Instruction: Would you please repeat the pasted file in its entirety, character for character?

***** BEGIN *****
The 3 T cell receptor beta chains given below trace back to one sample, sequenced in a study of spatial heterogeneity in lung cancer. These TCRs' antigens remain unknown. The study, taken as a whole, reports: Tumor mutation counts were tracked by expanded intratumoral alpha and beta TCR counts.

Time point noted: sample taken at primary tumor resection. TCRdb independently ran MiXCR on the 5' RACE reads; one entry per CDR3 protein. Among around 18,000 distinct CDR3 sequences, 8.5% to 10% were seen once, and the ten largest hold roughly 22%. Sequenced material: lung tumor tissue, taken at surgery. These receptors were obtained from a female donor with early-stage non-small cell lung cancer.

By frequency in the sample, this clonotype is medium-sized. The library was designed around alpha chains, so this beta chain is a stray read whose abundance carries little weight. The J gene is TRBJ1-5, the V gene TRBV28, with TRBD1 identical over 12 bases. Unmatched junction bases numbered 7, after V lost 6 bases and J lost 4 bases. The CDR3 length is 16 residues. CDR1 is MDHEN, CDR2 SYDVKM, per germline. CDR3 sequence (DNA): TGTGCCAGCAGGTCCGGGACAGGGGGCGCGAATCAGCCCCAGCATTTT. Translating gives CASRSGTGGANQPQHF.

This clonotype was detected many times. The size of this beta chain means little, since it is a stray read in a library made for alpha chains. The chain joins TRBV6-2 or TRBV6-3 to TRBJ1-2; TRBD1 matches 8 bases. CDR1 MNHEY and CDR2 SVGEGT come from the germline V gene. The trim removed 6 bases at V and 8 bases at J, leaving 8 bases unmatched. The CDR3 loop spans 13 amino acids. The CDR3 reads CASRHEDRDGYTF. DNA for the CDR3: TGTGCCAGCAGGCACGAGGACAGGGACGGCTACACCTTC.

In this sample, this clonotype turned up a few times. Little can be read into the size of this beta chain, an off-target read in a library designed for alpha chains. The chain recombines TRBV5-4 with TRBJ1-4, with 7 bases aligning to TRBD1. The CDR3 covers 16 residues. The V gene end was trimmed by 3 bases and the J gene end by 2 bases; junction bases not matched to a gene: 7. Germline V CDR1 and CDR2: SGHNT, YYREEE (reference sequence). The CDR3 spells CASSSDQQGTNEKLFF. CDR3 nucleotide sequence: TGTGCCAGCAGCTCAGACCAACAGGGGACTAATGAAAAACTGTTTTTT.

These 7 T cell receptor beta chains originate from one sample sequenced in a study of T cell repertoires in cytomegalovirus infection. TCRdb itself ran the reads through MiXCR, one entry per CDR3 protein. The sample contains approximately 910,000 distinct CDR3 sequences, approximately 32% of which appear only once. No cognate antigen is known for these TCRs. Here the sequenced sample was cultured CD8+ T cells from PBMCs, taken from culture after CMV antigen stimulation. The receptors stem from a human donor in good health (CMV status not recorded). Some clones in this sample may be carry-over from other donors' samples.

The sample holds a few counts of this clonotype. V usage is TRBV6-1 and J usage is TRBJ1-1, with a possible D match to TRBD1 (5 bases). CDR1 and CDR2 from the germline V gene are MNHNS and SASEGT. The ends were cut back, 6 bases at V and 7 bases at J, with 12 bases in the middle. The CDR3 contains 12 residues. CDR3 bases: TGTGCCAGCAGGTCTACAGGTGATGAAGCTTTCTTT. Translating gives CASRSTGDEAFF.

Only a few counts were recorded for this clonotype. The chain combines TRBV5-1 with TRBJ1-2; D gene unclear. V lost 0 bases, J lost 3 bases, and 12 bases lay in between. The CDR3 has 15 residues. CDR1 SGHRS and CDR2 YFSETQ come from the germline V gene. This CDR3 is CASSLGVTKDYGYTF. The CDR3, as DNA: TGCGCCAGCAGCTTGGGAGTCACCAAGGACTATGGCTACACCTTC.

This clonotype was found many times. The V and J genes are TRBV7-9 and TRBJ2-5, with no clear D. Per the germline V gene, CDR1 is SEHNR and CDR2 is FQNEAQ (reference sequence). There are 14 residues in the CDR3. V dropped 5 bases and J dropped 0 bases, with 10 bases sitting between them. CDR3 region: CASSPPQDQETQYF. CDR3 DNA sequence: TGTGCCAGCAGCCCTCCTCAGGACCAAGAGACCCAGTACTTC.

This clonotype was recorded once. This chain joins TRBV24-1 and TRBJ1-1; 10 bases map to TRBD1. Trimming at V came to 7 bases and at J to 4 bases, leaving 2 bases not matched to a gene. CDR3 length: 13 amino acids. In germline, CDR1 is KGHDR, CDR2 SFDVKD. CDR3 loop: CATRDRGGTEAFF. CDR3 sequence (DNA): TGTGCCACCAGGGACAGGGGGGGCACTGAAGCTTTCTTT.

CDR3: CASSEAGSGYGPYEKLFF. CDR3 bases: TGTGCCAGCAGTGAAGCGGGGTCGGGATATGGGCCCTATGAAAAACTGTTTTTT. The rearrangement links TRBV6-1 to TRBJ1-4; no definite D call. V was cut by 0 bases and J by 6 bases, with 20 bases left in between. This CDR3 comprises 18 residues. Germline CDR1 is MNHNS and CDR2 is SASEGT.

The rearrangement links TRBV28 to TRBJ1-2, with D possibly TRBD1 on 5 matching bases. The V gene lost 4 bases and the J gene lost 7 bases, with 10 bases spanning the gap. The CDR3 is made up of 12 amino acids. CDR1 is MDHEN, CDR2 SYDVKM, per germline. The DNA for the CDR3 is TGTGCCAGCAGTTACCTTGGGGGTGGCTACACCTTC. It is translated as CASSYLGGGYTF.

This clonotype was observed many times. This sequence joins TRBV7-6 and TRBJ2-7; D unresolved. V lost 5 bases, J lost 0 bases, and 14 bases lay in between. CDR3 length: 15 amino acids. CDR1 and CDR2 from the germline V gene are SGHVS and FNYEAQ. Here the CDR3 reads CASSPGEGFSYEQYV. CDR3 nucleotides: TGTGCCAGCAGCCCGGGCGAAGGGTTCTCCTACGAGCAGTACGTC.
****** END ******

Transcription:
The 3 T cell receptor beta chains given below trace back to one sample, sequenced in a study of spatial heterogeneity in lung cancer. These TCRs' antigens remain unknown. The study, taken as a whole, reports: Tumor mutation counts were tracked by expanded intratumoral alpha and beta TCR counts.

Time point noted: sample taken at primary tumor resection. TCRdb independently ran MiXCR on the 5' RACE reads; one entry per CDR3 protein. Among around 18,000 distinct CDR3 sequences, 8.5% to 10% were seen once, and the ten largest hold roughly 22%. Sequenced material: lung tumor tissue, taken at surgery. These receptors were obtained from a female donor with early-stage non-small cell lung cancer.

By frequency in the sample, this clonotype is medium-sized. The library was designed around alpha chains, so this beta chain is a stray read whose abundance carries little weight. The J gene is TRBJ1-5, the V gene TRBV28, with TRBD1 identical over 12 bases. Unmatched junction bases numbered 7, after V lost 6 bases and J lost 4 bases. The CDR3 length is 16 residues. CDR1 is MDHEN, CDR2 SYDVKM, per germline. CDR3 sequence (DNA): TGTGCCAGCAGGTCCGGGACAGGGGGCGCGAATCAGCCCCAGCATTTT. Translating gives CASRSGTGGANQPQHF.

This clonotype was detected many times. The size of this beta chain means little, since it is a stray read in a library made for alpha chains. The chain joins TRBV6-2 or TRBV6-3 to TRBJ1-2; TRBD1 matches 8 bases. CDR1 MNHEY and CDR2 SVGEGT come from the germline V gene. The trim removed 6 bases at V and 8 bases at J, leaving 8 bases unmatched. The CDR3 loop spans 13 amino acids. The CDR3 reads CASRHEDRDGYTF. DNA for the CDR3: TGTGCCAGCAGGCACGAGGACAGGGACGGCTACACCTTC.

In this sample, this clonotype turned up a few times. Little can be read into the size of this beta chain, an off-target read in a library designed for alpha chains. The chain recombines TRBV5-4 with TRBJ1-4, with 7 bases aligning to TRBD1. The CDR3 covers 16 residues. The V gene end was trimmed by 3 bases and the J gene end by 2 bases; junction bases not matched to a gene: 7. Germline V CDR1 and CDR2: SGHNT, YYREEE (reference sequence). The CDR3 spells CASSSDQQGTNEKLFF. CDR3 nucleotide sequence: TGTGCCAGCAGCTCAGACCAACAGGGGACTAATGAAAAACTGTTTTTT.

These 7 T cell receptor beta chains originate from one sample sequenced in a study of T cell repertoires in cytomegalovirus infection. TCRdb itself ran the reads through MiXCR, one entry per CDR3 protein. The sample contains approximately 910,000 distinct CDR3 sequences, approximately 32% of which appear only once. No cognate antigen is known for these TCRs. Here the sequenced sample was cultured CD8+ T cells from PBMCs, taken from culture after CMV antigen stimulation. The receptors stem from a human donor in good health (CMV status not recorded). Some clones in this sample may be carry-over from other donors' samples.

The sample holds a few counts of this clonotype. V usage is TRBV6-1 and J usage is TRBJ1-1, with a possible D match to TRBD1 (5 bases). CDR1 and CDR2 from the germline V gene are MNHNS and SASEGT. The ends were cut back, 6 bases at V and 7 bases at J, with 12 bases in the middle. The CDR3 contains 12 residues. CDR3 bases: TGTGCCAGCAGGTCTACAGGTGATGAAGCTTTCTTT. Translating gives CASRSTGDEAFF.

Only a few counts were recorded for this clonotype. The chain combines TRBV5-1 with TRBJ1-2; D gene unclear. V lost 0 bases, J lost 3 bases, and 12 bases lay in between. The CDR3 has 15 residues. CDR1 SGHRS and CDR2 YFSETQ come from the germline V gene. This CDR3 is CASSLGVTKDYGYTF. The CDR3, as DNA: TGCGCCAGCAGCTTGGGAGTCACCAAGGACTATGGCTACACCTTC.

This clonotype was found many times. The V and J genes are TRBV7-9 and TRBJ2-5, with no clear D. Per the germline V gene, CDR1 is SEHNR and CDR2 is FQNEAQ (reference sequence). There are 14 residues in the CDR3. V dropped 5 bases and J dropped 0 bases, with 10 bases sitting between them. CDR3 region: CASSPPQDQETQYF. CDR3 DNA sequence: TGTGCCAGCAGCCCTCCTCAGGACCAAGAGACCCAGTACTTC.

This clonotype was recorded once. This chain joins TRBV24-1 and TRBJ1-1; 10 bases map to TRBD1. Trimming at V came to 7 bases and at J to 4 bases, leaving 2 bases not matched to a gene. CDR3 length: 13 amino acids. In germline, CDR1 is KGHDR, CDR2 SFDVKD. CDR3 loop: CATRDRGGTEAFF. CDR3 sequence (DNA): TGTGCCACCAGGGACAGGGGGGGCACTGAAGCTTTCTTT.

CDR3: CASSEAGSGYGPYEKLFF. CDR3 bases: TGTGCCAGCAGTGAAGCGGGGTCGGGATATGGGCCCTATGAAAAACTGTTTTTT. The rearrangement links TRBV6-1 to TRBJ1-4; no definite D call. V was cut by 0 bases and J by 6 bases, with 20 bases left in between. This CDR3 comprises 18 residues. Germline CDR1 is MNHNS and CDR2 is SASEGT.

The rearrangement links TRBV28 to TRBJ1-2, with D possibly TRBD1 on 5 matching bases. The V gene lost 4 bases and the J gene lost 7 bases, with 10 bases spanning the gap. The CDR3 is made up of 12 amino acids. CDR1 is MDHEN, CDR2 SYDVKM, per germline. The DNA for the CDR3 is TGTGCCAGCAGTTACCTTGGGGGTGGCTACACCTTC. It is translated as CASSYLGGGYTF.

This clonotype was observed many times. This sequence joins TRBV7-6 and TRBJ2-7; D unresolved. V lost 5 bases, J lost 0 bases, and 14 bases lay in between. CDR3 length: 15 amino acids. CDR1 and CDR2 from the germline V gene are SGHVS and FNYEAQ. Here the CDR3 reads CASSPGEGFSYEQYV. CDR3 nucleotides: TGTGCCAGCAGCCCGGGCGAAGGGTTCTCCTACGAGCAGTACGTC.